BUREAU OF CANNABIS CONTROL (BCC)

The Bureau of Cannabis Control (Bureau of California) is the lead agency in regulating commercial cannabis licenses for medical and adult-use cannabis in California. The Bureau is responsible for licensing retailers, distributors, testing laboratories, microbusinesses, and temporary cannabis events.

CHILD RESISTANT (CR)

Designed and created to be very difficult for kids under the age of five years old to open and not difficult for 'normal' adults to use properly.

Cost of Goods Sold (COGS)

The direct costs of producing the goods sold by a company. In cannabis, examples include biomass (cannabis), manufacturing costs, labor required to package the goods, transportation costs, etc. Indirect costs, such as marketing, office expenses, and professional services would be typically excluded from COGS.

CULTIVATION

Location where cannabis is planted, grown, harvested, dried, cured, graded, or trimmed, or a locations where any of these combination of activities occur.

DELIVERY

The commercial transfer of cannabis or cannabis products to a customer. "Delivery" also includes the use of a retailer or distributor with a technology platform.  

DISTRIBUTION (DISTRO)

The procurement, sale, and transport of cannabis and cannabis products between compliant licenses.  

Intellectual property (IP)

is non-physical property that is the product of original thought. Through intellectual property rights, a content creator or company with valuable trade secrets can protect and control the physical implementation of these intangible assets. Some examples of IP include copyrights, patents, trademarks, and trade secrets. In cannabis, IP may include brand names, artwork, recipes, formulas, manufacturing processes, content, or data insights.

LETTER OF INTENT (LOI)

This is also known as a "memorandum of understanding" (MOU). It's used to facilitate the beginning of a deal between two or more parties to identify key contractual terms that with form the foundation of a final contract. Keep in mind an LOI can be binding or non-binding.

MANUFACTURE

TO COMPOUND, BLEND, EXTRACT, INFUSE, OR OTHERWISE MAKE OR PREPARE A CANNABIS PRODUCT.

METRC

It’s important that new operators understand Metrc, the state tracking system that California mandated all operators within the licensed cannabis supply chain adopt in January of 2020. As cannabis products move through the licensed supply chain, each licensee is responsible for a different level of reporting to the state using Metrc regarding the status of the cannabis product. All cannabis plants are required to be tagged with a unique number and tracked as it moves to other license holders, starting at the farm:

  • Cultivators tag plants with a Metrc tag as soon as it’s a foot tall.
  • Manufacturers then transform the plant into various products (edibles, tinctures, etc), or simply sort and package the flower.
  • Lab testing checks to ensure it is not contaminated by pesticides, mold, or other unwanted pollutants.
  • Distribution then transports the products to retailers (delivery operators, microbusinesses and retail storefront dispensaries).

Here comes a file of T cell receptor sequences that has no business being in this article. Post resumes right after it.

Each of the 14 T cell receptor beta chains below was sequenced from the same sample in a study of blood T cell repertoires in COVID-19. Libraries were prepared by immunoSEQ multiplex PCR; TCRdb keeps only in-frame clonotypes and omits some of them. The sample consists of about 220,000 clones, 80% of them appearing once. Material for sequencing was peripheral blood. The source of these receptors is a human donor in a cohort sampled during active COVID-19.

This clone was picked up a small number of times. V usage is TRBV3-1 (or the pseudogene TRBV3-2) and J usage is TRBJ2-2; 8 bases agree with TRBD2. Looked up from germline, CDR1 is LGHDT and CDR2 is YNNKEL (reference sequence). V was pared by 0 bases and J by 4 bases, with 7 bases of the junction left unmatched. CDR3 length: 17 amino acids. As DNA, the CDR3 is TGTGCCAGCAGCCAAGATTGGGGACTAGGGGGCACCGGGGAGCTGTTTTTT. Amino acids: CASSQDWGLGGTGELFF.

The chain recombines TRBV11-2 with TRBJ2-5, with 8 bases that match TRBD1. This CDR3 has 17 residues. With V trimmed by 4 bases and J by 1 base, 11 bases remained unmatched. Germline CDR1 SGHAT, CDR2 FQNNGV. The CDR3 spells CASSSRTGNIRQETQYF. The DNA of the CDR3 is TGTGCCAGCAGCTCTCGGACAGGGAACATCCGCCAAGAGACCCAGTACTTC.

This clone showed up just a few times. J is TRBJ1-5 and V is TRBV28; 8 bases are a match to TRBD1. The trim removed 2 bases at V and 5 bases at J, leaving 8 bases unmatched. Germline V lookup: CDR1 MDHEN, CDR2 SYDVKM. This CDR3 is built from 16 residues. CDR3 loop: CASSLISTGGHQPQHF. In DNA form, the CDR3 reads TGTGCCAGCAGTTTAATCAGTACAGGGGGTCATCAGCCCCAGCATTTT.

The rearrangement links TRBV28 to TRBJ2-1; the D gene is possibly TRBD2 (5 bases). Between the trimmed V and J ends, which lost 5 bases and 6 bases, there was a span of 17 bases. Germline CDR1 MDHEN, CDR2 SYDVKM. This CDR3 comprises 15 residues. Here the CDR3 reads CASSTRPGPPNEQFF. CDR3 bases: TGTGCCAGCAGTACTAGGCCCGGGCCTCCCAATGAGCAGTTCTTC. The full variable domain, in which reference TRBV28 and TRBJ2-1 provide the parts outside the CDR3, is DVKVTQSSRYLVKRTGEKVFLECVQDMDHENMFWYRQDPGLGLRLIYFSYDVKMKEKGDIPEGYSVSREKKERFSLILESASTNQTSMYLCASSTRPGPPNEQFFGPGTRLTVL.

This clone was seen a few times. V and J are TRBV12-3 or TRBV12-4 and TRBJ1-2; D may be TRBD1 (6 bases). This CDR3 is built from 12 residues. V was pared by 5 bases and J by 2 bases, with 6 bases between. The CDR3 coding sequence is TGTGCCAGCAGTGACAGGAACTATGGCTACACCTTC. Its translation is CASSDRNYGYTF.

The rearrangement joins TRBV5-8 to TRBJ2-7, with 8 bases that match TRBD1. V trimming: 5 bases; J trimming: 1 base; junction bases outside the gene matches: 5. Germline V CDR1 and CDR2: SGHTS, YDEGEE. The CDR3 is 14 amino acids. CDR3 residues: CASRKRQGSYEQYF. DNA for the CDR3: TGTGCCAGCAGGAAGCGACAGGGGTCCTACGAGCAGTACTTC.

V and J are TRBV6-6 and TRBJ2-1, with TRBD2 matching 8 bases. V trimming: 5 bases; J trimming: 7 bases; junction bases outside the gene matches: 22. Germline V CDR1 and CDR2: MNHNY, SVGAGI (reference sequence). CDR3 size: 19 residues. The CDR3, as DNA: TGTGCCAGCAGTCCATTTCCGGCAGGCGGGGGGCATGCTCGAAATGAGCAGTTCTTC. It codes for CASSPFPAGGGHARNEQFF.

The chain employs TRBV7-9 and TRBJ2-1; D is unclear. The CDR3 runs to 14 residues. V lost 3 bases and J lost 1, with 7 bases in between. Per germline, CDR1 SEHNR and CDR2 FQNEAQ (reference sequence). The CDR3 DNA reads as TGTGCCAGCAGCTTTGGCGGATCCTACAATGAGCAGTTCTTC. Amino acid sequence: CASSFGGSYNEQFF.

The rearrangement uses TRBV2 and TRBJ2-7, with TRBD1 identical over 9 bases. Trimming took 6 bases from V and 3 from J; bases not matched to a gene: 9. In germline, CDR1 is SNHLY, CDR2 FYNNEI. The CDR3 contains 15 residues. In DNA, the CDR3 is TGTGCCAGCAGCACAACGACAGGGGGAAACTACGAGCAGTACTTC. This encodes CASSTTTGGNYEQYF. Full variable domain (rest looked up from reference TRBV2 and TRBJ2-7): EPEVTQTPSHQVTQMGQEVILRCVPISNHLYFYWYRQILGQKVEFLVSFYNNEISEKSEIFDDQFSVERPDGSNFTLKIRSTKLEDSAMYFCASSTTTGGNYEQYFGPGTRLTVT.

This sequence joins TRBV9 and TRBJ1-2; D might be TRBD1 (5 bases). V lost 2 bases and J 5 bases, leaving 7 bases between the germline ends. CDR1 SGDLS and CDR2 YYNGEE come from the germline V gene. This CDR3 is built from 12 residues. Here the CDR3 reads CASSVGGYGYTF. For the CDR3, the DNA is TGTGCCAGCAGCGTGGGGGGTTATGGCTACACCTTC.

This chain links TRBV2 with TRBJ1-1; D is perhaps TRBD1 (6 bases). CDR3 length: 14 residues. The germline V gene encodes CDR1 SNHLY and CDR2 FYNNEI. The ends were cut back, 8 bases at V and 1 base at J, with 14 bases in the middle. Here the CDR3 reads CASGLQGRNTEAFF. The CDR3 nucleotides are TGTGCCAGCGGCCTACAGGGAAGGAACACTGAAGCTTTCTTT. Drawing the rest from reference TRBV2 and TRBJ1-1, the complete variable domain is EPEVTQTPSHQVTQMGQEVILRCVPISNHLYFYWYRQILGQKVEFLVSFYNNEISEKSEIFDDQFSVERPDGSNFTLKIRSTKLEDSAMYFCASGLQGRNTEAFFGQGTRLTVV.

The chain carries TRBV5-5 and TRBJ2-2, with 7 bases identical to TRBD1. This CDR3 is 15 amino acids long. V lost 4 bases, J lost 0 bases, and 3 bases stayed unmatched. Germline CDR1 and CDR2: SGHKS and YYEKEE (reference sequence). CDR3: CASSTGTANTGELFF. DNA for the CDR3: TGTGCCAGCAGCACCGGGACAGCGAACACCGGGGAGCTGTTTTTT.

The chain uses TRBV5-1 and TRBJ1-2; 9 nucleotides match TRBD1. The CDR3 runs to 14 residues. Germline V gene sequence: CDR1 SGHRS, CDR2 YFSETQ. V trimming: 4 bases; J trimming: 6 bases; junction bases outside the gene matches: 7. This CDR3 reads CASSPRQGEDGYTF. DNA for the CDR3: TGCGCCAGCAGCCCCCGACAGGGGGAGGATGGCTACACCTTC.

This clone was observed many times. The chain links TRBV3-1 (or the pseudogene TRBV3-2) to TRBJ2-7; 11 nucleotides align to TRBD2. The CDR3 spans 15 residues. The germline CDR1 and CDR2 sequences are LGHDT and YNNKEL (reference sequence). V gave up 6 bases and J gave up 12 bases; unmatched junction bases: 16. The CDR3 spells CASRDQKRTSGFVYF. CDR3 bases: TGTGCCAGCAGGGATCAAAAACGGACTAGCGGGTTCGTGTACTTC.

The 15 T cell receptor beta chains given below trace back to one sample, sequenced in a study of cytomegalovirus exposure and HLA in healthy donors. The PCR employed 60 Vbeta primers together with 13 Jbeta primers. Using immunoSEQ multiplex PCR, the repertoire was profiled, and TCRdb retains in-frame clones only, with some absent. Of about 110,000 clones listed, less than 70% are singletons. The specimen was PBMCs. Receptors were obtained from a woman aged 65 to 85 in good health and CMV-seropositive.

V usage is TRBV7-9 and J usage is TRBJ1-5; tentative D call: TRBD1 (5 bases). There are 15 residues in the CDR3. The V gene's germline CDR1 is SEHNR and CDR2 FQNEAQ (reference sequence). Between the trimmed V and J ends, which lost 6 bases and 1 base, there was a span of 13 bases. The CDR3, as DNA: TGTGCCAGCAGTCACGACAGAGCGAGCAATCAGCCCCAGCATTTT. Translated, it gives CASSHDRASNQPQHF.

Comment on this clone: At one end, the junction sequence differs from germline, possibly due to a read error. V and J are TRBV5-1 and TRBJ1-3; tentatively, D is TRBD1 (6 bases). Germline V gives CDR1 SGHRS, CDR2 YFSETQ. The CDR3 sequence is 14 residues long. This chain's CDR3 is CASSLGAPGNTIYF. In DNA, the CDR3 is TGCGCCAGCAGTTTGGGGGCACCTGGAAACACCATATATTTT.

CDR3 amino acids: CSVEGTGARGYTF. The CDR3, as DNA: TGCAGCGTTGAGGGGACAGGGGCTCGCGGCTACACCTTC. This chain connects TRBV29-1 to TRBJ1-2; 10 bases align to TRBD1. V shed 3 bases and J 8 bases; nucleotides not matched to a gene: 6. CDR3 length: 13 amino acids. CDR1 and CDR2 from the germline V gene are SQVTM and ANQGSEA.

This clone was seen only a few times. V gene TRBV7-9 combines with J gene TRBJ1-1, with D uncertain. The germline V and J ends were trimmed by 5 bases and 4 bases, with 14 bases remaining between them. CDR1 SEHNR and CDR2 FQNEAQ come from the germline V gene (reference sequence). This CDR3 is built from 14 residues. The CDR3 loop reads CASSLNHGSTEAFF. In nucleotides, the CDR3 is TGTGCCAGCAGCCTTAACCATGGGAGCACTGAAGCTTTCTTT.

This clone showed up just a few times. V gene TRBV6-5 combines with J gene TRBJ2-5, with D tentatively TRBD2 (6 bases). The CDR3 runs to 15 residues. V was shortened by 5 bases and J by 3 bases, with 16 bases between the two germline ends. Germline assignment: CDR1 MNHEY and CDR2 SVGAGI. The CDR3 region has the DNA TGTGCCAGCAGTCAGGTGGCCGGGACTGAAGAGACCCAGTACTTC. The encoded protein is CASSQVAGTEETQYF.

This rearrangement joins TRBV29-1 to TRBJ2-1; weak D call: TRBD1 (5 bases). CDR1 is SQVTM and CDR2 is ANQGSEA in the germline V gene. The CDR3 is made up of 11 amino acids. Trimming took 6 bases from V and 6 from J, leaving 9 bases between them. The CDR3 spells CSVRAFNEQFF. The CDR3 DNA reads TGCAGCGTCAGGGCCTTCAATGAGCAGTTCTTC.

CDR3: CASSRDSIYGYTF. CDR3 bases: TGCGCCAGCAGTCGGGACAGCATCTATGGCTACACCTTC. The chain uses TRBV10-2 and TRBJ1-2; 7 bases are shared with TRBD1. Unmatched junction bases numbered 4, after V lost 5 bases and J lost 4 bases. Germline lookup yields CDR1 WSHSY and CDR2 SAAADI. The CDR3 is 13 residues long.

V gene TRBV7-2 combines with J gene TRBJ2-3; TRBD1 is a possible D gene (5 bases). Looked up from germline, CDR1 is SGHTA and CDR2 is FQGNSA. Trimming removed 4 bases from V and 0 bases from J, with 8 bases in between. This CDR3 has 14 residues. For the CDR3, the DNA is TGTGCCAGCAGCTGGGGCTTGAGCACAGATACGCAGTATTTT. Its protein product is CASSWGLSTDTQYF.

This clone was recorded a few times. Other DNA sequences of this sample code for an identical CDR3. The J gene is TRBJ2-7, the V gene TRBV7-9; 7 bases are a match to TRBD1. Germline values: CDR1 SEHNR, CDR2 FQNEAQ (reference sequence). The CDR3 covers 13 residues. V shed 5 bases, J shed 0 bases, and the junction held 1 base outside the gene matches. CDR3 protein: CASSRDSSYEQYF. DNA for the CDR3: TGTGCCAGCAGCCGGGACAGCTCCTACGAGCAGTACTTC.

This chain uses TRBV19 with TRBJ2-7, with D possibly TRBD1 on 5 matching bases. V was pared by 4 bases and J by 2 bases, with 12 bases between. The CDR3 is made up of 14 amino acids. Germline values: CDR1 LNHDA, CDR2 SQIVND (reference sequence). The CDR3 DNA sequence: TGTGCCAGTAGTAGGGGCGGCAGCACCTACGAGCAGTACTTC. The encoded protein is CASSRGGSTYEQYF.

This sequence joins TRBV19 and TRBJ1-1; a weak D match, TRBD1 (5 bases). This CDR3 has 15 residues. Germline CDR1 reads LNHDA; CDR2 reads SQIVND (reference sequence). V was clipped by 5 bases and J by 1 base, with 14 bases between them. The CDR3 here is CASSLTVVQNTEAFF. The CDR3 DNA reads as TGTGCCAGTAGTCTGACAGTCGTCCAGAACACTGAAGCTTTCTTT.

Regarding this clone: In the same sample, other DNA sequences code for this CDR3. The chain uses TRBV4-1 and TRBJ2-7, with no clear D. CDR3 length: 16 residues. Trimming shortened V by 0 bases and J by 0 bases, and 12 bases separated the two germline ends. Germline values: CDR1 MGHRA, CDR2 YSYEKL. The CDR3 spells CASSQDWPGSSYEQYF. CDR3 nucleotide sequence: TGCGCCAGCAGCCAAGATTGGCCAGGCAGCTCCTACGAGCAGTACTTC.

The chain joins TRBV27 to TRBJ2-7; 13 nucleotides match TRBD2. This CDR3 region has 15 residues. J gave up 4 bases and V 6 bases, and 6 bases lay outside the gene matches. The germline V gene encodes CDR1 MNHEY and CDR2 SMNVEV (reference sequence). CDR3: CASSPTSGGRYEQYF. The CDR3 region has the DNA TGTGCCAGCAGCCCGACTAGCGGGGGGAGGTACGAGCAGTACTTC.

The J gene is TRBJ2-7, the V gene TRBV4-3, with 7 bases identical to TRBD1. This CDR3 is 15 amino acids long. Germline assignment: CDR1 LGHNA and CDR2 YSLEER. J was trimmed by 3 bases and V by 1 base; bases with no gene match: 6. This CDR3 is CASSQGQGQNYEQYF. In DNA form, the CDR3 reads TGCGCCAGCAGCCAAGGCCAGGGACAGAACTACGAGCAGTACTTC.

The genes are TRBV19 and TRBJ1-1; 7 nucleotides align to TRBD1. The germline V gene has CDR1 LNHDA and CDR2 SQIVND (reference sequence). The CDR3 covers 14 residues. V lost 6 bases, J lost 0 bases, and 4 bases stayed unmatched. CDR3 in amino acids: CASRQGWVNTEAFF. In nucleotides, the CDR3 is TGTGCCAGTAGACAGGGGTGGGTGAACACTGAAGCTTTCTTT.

• Retailers then scan that number before it’s sold to the customer.
  • Lab testing checks to ensure it is not contaminated by pesticides, mold, or other unwanted pollutants.
  • Distribution then transports the products to retailers (delivery operators, microbusinesses and retail storefront dispensaries).
  • Retailers then scan that number before it’s sold to the customer.

MULTI-STATE OPERATOR (MSO)

A cannabis company that spans and operated in multiple legalized states.

PROP 215

AKA the Compassionate Use Act. Proposition 215 was a general election ballot approved in 1995 that granted patients and defined caregivers exemptions from otherwise criminal laws, and allowed them to possess or cultivate cannabis for medical treatment, as recommended by a physician. This landmark passage was the first significant victory for medical cannabis in California. After Prop 216, legal cultivations and dispensaries (compassionate care programs) came into existence, marking the start of the “legal” cannabis industry. They were part of the 215 era.  I was 215.

PROP 64

AKA the Adult Use of Marijuana Act. Proposition 64 was a voter initiative proposition passed in November 2016 which effectively made it legal for California residents to use and possess up to 1 oz of cannabis, cultivate up to six plants, and opened the legal and taxable manufacturing and sale of cannabis for recreational use. Simply put, Prop 64 was the legislature that legalized cannabis in the State for recreational purposes.

SOCIAL EQUITY

Social equity programs across the country have been designed to address the devastating impact the war on drugs has had, and continues to have, on low-income communities and communities of color. These programs vary state by state and are typically structured to help individuals most impacted by the war on drugs obtain licenses to operate cannabis businesses and obtain employment within the legal cannabis industry. Unfortunately, due to a lack of infrastructure and resources, these programs do not adequately empower communities that have been harmed to rebuild and be able to benefit from the profits promised by legal cannabis.